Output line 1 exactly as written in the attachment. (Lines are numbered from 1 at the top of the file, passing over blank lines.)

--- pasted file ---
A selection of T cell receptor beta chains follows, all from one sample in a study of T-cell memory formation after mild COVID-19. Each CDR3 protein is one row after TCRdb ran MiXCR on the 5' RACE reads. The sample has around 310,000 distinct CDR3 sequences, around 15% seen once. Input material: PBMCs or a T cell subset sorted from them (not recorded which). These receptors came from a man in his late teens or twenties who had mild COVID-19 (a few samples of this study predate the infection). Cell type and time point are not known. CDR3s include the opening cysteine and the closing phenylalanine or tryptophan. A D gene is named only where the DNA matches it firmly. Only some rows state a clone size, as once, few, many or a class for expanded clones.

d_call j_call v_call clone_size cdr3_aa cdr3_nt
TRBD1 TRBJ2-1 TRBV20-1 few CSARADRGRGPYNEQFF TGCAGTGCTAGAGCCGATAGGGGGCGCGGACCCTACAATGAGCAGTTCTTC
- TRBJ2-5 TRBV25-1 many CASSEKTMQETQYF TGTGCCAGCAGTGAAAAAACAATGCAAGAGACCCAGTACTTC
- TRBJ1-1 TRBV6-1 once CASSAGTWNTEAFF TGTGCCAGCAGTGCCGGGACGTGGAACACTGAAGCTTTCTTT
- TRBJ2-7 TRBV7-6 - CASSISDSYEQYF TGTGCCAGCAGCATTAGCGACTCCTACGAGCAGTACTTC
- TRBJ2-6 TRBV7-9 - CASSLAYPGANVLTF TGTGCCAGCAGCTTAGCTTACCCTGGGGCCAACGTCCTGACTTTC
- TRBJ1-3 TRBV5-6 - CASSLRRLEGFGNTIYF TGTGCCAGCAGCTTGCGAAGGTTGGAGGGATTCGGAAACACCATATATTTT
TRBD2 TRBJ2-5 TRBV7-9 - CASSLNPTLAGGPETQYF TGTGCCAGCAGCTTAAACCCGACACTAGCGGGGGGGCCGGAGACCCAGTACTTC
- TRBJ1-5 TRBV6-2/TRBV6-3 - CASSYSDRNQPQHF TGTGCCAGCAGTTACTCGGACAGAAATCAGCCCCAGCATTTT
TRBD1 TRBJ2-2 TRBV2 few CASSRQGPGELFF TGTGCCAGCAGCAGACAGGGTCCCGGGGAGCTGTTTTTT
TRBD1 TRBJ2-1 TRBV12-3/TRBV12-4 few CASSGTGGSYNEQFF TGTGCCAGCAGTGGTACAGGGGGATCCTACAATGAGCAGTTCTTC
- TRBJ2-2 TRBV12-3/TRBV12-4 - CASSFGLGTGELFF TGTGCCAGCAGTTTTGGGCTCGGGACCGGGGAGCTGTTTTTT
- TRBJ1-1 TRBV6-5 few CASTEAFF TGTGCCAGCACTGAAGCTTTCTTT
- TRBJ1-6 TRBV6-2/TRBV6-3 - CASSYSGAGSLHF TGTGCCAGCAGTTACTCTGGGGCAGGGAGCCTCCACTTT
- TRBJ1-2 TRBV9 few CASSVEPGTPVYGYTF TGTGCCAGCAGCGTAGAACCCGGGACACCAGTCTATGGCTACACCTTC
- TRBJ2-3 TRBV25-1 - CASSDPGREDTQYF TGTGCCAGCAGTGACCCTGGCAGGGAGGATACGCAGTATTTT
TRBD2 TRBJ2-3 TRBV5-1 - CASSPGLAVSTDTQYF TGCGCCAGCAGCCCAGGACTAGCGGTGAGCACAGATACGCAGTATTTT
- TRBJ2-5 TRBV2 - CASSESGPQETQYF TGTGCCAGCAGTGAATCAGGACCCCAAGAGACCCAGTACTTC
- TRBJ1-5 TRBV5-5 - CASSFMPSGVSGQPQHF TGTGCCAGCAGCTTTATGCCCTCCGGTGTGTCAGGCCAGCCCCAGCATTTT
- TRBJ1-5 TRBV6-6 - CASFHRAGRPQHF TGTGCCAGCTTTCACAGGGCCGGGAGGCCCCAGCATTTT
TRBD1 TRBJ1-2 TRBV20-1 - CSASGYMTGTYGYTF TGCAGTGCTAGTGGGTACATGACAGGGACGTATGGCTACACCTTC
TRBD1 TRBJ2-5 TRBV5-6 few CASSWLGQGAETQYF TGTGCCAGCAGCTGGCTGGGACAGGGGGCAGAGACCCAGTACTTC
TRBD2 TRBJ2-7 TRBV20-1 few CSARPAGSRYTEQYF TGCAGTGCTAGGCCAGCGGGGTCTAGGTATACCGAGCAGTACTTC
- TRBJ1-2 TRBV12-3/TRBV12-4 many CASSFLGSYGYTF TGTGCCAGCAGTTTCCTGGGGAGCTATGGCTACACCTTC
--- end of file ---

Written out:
A selection of T cell receptor beta chains follows, all from one sample in a study of T-cell memory formation after mild COVID-19. Each CDR3 protein is one row after TCRdb ran MiXCR on the 5' RACE reads. The sample has around 310,000 distinct CDR3 sequences, around 15% seen once. Input material: PBMCs or a T cell subset sorted from them (not recorded which). These receptors came from a man in his late teens or twenties who had mild COVID-19 (a few samples of this study predate the infection). Cell type and time point are not known. CDR3s include the opening cysteine and the closing phenylalanine or tryptophan. A D gene is named only where the DNA matches it firmly. Only some rows state a clone size, as once, few, many or a class for expanded clones.